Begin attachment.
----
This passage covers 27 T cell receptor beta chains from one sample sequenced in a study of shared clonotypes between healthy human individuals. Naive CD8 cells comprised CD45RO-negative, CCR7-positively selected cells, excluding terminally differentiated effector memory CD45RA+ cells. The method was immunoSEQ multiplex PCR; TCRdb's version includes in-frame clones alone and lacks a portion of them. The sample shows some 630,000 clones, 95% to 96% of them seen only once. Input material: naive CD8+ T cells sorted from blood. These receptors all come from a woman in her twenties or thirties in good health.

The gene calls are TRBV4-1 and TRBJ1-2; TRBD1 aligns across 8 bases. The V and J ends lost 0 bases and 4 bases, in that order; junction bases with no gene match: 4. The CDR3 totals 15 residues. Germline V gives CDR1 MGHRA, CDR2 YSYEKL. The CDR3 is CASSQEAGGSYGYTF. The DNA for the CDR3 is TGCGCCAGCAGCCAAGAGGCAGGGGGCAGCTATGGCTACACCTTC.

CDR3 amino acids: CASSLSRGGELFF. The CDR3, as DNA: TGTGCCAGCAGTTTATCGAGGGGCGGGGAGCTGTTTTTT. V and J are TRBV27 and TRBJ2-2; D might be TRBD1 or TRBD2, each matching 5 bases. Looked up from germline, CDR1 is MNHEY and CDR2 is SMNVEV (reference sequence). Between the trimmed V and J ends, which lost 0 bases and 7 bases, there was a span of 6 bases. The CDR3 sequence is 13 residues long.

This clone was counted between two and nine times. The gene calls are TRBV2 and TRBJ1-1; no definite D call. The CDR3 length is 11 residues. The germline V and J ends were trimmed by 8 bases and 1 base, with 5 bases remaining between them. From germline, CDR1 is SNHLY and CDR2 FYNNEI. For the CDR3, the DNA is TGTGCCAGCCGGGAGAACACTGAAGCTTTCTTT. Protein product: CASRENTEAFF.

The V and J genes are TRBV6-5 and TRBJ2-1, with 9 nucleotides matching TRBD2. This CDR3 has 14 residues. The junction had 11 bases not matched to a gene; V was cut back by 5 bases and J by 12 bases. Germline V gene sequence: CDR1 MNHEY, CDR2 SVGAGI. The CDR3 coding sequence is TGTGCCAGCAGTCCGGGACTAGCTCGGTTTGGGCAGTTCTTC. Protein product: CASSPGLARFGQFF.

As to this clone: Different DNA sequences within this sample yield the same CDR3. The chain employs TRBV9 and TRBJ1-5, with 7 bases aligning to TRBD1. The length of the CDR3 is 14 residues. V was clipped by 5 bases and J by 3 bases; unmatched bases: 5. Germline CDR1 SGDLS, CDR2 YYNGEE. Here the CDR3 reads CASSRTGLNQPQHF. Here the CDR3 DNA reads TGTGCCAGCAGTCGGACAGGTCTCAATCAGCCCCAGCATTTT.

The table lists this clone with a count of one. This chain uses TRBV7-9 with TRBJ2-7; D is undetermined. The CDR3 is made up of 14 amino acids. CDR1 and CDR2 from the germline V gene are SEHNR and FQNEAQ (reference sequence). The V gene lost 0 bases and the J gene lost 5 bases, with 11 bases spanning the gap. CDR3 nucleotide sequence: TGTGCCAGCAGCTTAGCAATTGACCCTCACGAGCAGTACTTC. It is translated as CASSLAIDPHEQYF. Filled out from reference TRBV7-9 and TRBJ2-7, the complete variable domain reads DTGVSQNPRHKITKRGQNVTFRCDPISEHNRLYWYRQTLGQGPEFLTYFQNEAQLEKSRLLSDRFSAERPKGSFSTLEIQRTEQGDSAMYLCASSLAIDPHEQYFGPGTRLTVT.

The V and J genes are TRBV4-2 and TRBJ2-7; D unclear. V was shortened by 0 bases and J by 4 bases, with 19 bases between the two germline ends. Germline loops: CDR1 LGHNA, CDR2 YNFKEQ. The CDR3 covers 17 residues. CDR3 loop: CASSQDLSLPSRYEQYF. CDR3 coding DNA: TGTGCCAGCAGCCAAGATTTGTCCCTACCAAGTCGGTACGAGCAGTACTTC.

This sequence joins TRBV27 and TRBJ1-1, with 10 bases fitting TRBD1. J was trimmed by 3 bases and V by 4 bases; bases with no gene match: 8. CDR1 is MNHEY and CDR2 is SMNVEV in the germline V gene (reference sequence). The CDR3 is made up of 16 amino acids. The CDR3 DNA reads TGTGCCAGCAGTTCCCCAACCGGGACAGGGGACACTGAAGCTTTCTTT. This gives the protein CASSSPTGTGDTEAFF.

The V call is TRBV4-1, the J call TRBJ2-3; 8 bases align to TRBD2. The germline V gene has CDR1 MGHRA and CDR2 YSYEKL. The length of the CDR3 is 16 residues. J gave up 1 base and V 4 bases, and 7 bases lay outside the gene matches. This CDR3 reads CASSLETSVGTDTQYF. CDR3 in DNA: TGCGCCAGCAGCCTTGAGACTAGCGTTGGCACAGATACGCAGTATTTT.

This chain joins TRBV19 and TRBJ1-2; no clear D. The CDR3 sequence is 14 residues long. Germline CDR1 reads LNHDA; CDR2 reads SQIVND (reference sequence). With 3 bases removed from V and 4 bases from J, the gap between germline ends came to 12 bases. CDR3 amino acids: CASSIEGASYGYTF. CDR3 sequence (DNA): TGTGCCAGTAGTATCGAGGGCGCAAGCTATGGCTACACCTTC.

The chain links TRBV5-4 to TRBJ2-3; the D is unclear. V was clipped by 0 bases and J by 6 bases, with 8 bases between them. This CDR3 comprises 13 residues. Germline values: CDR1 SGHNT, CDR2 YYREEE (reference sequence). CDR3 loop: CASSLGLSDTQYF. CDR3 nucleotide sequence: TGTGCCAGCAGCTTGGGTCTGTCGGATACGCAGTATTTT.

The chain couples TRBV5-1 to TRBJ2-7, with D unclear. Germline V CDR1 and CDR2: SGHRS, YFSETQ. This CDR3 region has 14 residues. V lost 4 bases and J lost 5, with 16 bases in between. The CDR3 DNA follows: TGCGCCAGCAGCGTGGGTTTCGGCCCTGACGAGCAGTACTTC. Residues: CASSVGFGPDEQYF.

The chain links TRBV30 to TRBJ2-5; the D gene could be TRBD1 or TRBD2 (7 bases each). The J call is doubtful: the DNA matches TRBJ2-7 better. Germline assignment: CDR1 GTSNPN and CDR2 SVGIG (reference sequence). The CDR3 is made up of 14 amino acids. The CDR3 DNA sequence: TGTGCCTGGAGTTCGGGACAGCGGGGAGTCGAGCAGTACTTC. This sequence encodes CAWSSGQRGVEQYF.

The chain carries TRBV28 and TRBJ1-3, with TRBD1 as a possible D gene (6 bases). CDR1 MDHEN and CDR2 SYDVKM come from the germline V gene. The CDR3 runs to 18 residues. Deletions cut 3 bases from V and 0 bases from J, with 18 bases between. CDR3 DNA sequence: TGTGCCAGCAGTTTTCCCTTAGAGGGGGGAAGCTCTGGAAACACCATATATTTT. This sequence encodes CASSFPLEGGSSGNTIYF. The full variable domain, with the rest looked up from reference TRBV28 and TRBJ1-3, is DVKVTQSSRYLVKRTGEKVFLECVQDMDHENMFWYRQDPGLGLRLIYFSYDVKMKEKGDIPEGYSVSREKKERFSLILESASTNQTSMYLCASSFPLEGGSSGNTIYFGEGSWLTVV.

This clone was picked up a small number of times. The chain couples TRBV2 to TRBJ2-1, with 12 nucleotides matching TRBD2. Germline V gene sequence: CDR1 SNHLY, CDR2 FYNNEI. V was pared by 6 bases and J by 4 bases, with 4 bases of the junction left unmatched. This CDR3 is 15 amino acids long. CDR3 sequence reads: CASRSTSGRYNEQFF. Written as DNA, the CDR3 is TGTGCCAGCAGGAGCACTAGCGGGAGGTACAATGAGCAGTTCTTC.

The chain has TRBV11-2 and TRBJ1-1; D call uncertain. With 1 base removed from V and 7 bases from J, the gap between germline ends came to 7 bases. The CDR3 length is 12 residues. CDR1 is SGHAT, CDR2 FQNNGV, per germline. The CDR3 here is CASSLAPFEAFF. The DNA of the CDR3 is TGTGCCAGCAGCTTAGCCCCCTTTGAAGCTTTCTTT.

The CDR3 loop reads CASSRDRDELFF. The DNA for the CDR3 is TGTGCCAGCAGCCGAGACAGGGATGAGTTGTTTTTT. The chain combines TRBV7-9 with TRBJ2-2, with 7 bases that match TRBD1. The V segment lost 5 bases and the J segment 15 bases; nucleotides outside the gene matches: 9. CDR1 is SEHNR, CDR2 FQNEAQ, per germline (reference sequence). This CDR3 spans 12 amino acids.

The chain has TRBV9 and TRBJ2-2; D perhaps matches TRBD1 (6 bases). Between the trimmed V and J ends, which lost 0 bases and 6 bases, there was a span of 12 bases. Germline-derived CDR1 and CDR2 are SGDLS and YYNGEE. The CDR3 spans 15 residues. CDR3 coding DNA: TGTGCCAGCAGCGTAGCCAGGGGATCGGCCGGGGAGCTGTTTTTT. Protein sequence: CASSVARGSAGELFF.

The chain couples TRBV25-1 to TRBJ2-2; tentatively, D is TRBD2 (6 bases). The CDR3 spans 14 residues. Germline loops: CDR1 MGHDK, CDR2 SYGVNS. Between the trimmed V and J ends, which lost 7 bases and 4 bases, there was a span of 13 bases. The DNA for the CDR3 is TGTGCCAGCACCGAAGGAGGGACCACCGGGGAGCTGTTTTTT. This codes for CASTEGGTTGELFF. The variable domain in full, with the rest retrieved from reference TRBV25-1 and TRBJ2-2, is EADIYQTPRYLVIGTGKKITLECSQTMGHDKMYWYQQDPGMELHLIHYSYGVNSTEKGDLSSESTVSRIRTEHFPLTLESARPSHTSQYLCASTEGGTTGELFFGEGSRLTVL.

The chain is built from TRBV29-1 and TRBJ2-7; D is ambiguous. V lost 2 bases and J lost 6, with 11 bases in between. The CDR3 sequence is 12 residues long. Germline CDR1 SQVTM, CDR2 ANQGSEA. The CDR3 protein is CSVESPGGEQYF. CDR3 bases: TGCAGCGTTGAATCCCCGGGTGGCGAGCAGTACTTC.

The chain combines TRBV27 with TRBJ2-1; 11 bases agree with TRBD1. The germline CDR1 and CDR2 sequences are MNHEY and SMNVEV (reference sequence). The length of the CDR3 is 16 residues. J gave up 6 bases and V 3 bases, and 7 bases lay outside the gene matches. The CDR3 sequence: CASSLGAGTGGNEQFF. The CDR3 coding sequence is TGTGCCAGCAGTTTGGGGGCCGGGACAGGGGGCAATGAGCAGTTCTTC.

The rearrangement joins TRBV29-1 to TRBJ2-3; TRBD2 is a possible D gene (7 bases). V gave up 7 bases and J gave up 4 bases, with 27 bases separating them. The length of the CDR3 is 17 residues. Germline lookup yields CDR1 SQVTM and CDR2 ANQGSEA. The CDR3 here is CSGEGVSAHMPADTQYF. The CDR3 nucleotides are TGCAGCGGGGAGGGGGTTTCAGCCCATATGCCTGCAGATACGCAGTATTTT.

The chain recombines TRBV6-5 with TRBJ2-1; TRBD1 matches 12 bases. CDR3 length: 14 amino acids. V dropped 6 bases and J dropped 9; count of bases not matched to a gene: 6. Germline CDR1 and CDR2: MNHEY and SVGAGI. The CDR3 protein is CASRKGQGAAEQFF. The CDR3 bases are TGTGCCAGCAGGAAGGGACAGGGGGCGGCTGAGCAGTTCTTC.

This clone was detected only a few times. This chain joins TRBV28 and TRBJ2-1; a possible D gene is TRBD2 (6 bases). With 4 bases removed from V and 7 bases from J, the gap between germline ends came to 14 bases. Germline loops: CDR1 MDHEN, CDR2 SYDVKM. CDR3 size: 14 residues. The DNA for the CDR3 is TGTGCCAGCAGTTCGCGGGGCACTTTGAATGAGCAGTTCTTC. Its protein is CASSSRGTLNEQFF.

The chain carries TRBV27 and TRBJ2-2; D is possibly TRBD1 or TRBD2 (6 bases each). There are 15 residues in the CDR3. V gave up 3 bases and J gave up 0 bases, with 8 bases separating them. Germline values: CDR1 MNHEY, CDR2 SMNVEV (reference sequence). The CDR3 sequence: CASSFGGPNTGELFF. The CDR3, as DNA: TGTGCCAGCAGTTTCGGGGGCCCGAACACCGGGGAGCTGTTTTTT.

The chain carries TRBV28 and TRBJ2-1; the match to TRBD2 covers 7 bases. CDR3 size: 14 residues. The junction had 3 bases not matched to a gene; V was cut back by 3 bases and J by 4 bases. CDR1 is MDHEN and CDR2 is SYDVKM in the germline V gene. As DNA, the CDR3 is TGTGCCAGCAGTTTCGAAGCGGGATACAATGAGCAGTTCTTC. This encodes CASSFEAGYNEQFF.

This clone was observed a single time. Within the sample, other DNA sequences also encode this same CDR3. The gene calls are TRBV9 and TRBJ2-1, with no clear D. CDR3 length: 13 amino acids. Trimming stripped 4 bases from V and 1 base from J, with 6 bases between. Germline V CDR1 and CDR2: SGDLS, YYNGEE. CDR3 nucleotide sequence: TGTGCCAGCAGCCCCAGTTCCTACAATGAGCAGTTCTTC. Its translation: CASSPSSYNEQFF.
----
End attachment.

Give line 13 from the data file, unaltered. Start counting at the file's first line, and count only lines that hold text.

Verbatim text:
The chain couples TRBV5-1 to TRBJ2-7, with D unclear. Germline V CDR1 and CDR2: SGHRS, YFSETQ. This CDR3 region has 14 residues. V lost 4 bases and J lost 5, with 16 bases in between. The CDR3 DNA follows: TGCGCCAGCAGCGTGGGTTTCGGCCCTGACGAGCAGTACTTC. Residues: CASSVGFGPDEQYF.